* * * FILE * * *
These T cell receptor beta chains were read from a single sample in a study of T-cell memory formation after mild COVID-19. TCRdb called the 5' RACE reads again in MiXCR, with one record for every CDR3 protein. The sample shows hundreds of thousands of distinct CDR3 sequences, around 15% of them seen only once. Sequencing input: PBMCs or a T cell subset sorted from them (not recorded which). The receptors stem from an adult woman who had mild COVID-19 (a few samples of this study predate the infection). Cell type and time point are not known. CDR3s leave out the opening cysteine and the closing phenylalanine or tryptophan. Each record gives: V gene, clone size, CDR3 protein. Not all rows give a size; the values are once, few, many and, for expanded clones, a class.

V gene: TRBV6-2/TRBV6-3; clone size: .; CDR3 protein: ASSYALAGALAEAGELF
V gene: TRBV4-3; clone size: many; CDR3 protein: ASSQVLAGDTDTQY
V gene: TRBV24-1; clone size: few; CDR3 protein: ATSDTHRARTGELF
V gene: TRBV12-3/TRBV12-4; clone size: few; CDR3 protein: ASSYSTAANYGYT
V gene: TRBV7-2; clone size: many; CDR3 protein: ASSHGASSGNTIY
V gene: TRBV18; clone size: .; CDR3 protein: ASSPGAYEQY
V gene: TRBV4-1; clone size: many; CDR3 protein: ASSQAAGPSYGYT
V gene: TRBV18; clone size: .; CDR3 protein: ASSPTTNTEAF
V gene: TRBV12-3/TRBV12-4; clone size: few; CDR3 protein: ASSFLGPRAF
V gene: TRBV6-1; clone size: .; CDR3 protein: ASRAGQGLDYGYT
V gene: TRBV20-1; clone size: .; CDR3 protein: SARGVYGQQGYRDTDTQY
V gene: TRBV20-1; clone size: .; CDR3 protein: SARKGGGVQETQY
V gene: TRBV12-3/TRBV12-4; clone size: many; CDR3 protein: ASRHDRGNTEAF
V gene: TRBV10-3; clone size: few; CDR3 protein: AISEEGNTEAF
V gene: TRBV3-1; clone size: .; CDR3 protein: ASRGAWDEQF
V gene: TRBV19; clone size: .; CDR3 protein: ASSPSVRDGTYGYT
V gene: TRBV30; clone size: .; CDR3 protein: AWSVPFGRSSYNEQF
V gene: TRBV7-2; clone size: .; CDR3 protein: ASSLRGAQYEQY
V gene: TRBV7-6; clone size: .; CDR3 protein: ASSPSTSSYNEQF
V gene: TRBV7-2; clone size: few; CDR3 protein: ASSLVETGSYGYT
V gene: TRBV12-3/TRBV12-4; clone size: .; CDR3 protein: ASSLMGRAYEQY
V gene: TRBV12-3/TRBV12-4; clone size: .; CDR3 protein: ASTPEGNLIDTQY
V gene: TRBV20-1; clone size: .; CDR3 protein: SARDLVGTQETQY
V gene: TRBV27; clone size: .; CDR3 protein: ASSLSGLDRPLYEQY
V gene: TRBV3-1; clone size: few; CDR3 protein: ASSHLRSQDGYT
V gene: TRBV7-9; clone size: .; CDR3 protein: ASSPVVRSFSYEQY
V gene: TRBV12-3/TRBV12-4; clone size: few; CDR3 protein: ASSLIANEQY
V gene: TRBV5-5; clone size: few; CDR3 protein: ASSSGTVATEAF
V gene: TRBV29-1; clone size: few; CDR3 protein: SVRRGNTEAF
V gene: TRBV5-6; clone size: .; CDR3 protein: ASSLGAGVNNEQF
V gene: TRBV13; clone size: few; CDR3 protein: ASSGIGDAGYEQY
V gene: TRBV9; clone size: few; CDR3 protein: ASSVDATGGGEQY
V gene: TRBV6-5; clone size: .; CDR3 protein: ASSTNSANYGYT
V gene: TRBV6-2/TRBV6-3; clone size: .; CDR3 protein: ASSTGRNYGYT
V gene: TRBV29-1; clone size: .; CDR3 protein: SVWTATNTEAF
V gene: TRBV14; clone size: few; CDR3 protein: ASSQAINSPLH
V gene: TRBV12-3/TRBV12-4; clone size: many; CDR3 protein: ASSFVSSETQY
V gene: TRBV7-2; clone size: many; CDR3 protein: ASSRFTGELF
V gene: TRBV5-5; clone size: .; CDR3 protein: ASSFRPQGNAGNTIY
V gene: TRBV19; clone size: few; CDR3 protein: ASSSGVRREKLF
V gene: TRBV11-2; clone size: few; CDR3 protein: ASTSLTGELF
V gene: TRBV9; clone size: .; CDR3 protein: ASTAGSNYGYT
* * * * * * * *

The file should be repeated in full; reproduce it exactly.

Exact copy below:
These T cell receptor beta chains were read from a single sample in a study of T-cell memory formation after mild COVID-19. TCRdb called the 5' RACE reads again in MiXCR, with one record for every CDR3 protein. The sample shows hundreds of thousands of distinct CDR3 sequences, around 15% of them seen only once. Sequencing input: PBMCs or a T cell subset sorted from them (not recorded which). The receptors stem from an adult woman who had mild COVID-19 (a few samples of this study predate the infection). Cell type and time point are not known. CDR3s leave out the opening cysteine and the closing phenylalanine or tryptophan. Each record gives: V gene, clone size, CDR3 protein. Not all rows give a size; the values are once, few, many and, for expanded clones, a class.

V gene: TRBV6-2/TRBV6-3; clone size: .; CDR3 protein: ASSYALAGALAEAGELF
V gene: TRBV4-3; clone size: many; CDR3 protein: ASSQVLAGDTDTQY
V gene: TRBV24-1; clone size: few; CDR3 protein: ATSDTHRARTGELF
V gene: TRBV12-3/TRBV12-4; clone size: few; CDR3 protein: ASSYSTAANYGYT
V gene: TRBV7-2; clone size: many; CDR3 protein: ASSHGASSGNTIY
V gene: TRBV18; clone size: .; CDR3 protein: ASSPGAYEQY
V gene: TRBV4-1; clone size: many; CDR3 protein: ASSQAAGPSYGYT
V gene: TRBV18; clone size: .; CDR3 protein: ASSPTTNTEAF
V gene: TRBV12-3/TRBV12-4; clone size: few; CDR3 protein: ASSFLGPRAF
V gene: TRBV6-1; clone size: .; CDR3 protein: ASRAGQGLDYGYT
V gene: TRBV20-1; clone size: .; CDR3 protein: SARGVYGQQGYRDTDTQY
V gene: TRBV20-1; clone size: .; CDR3 protein: SARKGGGVQETQY
V gene: TRBV12-3/TRBV12-4; clone size: many; CDR3 protein: ASRHDRGNTEAF
V gene: TRBV10-3; clone size: few; CDR3 protein: AISEEGNTEAF
V gene: TRBV3-1; clone size: .; CDR3 protein: ASRGAWDEQF
V gene: TRBV19; clone size: .; CDR3 protein: ASSPSVRDGTYGYT
V gene: TRBV30; clone size: .; CDR3 protein: AWSVPFGRSSYNEQF
V gene: TRBV7-2; clone size: .; CDR3 protein: ASSLRGAQYEQY
V gene: TRBV7-6; clone size: .; CDR3 protein: ASSPSTSSYNEQF
V gene: TRBV7-2; clone size: few; CDR3 protein: ASSLVETGSYGYT
V gene: TRBV12-3/TRBV12-4; clone size: .; CDR3 protein: ASSLMGRAYEQY
V gene: TRBV12-3/TRBV12-4; clone size: .; CDR3 protein: ASTPEGNLIDTQY
V gene: TRBV20-1; clone size: .; CDR3 protein: SARDLVGTQETQY
V gene: TRBV27; clone size: .; CDR3 protein: ASSLSGLDRPLYEQY
V gene: TRBV3-1; clone size: few; CDR3 protein: ASSHLRSQDGYT
V gene: TRBV7-9; clone size: .; CDR3 protein: ASSPVVRSFSYEQY
V gene: TRBV12-3/TRBV12-4; clone size: few; CDR3 protein: ASSLIANEQY
V gene: TRBV5-5; clone size: few; CDR3 protein: ASSSGTVATEAF
V gene: TRBV29-1; clone size: few; CDR3 protein: SVRRGNTEAF
V gene: TRBV5-6; clone size: .; CDR3 protein: ASSLGAGVNNEQF
V gene: TRBV13; clone size: few; CDR3 protein: ASSGIGDAGYEQY
V gene: TRBV9; clone size: few; CDR3 protein: ASSVDATGGGEQY
V gene: TRBV6-5; clone size: .; CDR3 protein: ASSTNSANYGYT
V gene: TRBV6-2/TRBV6-3; clone size: .; CDR3 protein: ASSTGRNYGYT
V gene: TRBV29-1; clone size: .; CDR3 protein: SVWTATNTEAF
V gene: TRBV14; clone size: few; CDR3 protein: ASSQAINSPLH
V gene: TRBV12-3/TRBV12-4; clone size: many; CDR3 protein: ASSFVSSETQY
V gene: TRBV7-2; clone size: many; CDR3 protein: ASSRFTGELF
V gene: TRBV5-5; clone size: .; CDR3 protein: ASSFRPQGNAGNTIY
V gene: TRBV19; clone size: few; CDR3 protein: ASSSGVRREKLF
V gene: TRBV11-2; clone size: few; CDR3 protein: ASTSLTGELF
V gene: TRBV9; clone size: .; CDR3 protein: ASTAGSNYGYT